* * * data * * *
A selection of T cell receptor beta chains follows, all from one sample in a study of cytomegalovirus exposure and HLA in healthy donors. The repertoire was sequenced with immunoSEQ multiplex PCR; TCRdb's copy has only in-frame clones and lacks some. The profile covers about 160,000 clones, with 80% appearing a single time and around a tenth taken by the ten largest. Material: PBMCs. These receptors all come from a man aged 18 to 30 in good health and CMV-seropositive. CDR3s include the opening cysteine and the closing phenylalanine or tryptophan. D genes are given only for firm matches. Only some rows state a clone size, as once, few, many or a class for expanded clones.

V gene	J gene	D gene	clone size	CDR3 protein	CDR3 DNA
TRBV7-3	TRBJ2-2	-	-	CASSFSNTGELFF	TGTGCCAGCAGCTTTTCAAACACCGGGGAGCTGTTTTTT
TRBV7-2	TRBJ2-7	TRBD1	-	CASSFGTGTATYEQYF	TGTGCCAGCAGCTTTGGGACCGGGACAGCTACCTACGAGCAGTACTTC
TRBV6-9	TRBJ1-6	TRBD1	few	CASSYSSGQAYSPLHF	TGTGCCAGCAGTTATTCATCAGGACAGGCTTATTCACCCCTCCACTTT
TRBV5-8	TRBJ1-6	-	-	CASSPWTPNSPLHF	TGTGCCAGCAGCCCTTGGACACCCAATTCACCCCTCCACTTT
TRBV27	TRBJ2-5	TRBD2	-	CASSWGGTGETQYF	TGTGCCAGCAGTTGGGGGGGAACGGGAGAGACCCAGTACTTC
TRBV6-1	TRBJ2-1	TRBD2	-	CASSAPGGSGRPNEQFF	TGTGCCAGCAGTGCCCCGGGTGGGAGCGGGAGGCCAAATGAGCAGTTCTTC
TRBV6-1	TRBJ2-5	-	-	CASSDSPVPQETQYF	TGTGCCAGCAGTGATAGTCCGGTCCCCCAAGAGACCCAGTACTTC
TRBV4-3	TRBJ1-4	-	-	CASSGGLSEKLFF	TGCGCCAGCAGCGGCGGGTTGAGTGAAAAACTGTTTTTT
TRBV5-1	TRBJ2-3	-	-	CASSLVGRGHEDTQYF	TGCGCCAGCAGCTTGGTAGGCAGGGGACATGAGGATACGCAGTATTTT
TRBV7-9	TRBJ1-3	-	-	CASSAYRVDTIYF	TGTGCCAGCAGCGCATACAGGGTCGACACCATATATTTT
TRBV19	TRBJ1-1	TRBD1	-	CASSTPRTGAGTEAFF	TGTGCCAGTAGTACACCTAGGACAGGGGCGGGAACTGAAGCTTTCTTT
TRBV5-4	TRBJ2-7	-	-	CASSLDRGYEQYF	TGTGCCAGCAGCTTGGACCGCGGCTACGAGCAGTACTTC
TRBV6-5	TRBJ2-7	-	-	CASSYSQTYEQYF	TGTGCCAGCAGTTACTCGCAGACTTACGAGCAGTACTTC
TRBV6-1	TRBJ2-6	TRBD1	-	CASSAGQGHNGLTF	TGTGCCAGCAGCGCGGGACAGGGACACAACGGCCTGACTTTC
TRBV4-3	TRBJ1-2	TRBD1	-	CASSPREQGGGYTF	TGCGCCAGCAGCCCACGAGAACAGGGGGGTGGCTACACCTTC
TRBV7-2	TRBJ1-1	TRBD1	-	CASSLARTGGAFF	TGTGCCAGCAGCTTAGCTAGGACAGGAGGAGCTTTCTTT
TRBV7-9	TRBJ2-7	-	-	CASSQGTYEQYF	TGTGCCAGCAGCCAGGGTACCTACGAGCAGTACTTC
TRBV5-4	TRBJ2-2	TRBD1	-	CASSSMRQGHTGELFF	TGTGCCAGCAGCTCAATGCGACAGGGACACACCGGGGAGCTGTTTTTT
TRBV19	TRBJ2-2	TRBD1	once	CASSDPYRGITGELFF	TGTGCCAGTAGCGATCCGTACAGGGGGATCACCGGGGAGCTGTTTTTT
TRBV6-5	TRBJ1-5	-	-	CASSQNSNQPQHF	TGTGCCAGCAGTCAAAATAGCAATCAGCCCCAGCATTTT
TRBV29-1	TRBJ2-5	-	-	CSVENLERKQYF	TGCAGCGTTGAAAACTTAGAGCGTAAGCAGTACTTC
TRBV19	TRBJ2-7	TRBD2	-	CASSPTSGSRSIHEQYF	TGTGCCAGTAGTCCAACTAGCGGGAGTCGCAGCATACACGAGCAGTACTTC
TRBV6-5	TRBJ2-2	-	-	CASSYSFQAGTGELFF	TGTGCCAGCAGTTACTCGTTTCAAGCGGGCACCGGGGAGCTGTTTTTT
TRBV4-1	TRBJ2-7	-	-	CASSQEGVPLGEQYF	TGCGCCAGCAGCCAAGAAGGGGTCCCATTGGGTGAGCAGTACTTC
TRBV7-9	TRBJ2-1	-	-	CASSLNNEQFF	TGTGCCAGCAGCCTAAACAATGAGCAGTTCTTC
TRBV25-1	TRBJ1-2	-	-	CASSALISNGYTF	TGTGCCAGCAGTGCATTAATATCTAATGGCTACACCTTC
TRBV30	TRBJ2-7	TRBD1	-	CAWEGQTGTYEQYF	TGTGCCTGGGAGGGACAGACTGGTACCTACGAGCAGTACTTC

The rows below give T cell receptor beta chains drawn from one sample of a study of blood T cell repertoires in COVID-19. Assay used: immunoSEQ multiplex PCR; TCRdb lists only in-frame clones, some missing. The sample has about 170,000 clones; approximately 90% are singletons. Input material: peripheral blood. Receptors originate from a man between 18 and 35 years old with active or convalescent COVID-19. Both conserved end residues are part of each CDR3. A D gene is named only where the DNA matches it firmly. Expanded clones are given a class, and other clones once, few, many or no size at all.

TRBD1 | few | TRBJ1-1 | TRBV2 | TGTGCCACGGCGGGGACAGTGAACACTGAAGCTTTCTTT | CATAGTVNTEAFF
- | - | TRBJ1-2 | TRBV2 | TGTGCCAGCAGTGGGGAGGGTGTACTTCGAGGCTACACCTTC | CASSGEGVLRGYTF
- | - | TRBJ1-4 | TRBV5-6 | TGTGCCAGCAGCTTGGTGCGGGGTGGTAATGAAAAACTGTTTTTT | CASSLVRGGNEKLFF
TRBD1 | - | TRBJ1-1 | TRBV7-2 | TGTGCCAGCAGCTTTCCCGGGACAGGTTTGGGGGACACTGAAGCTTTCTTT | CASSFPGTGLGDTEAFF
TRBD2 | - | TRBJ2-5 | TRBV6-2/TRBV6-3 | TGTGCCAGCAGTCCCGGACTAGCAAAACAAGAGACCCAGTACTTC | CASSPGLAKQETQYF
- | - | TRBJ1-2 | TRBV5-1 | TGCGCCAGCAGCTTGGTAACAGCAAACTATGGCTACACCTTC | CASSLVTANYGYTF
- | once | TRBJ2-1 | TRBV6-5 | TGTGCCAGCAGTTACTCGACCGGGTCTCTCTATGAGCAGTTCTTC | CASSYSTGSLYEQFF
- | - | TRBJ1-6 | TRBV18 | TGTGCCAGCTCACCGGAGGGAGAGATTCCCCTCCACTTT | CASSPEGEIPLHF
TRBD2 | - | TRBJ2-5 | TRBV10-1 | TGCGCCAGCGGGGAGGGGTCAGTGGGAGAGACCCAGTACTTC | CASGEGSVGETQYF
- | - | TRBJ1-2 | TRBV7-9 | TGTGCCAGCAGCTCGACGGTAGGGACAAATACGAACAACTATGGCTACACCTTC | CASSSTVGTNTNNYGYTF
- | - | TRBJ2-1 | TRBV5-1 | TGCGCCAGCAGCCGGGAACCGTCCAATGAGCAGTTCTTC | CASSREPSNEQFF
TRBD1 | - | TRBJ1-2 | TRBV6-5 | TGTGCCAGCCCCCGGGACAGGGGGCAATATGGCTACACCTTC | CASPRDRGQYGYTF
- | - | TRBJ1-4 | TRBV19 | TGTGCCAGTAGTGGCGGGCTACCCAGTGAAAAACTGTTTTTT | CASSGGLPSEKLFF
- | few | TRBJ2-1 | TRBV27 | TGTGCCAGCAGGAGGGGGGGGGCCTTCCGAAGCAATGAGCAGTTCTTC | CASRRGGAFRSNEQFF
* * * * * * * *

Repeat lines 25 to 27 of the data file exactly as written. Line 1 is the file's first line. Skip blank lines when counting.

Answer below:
TRBV6-5	TRBJ2-2	-	-	CASSYSFQAGTGELFF	TGTGCCAGCAGTTACTCGTTTCAAGCGGGCACCGGGGAGCTGTTTTTT
TRBV4-1	TRBJ2-7	-	-	CASSQEGVPLGEQYF	TGCGCCAGCAGCCAAGAAGGGGTCCCATTGGGTGAGCAGTACTTC
TRBV7-9	TRBJ2-1	-	-	CASSLNNEQFF	TGTGCCAGCAGCCTAAACAATGAGCAGTTCTTC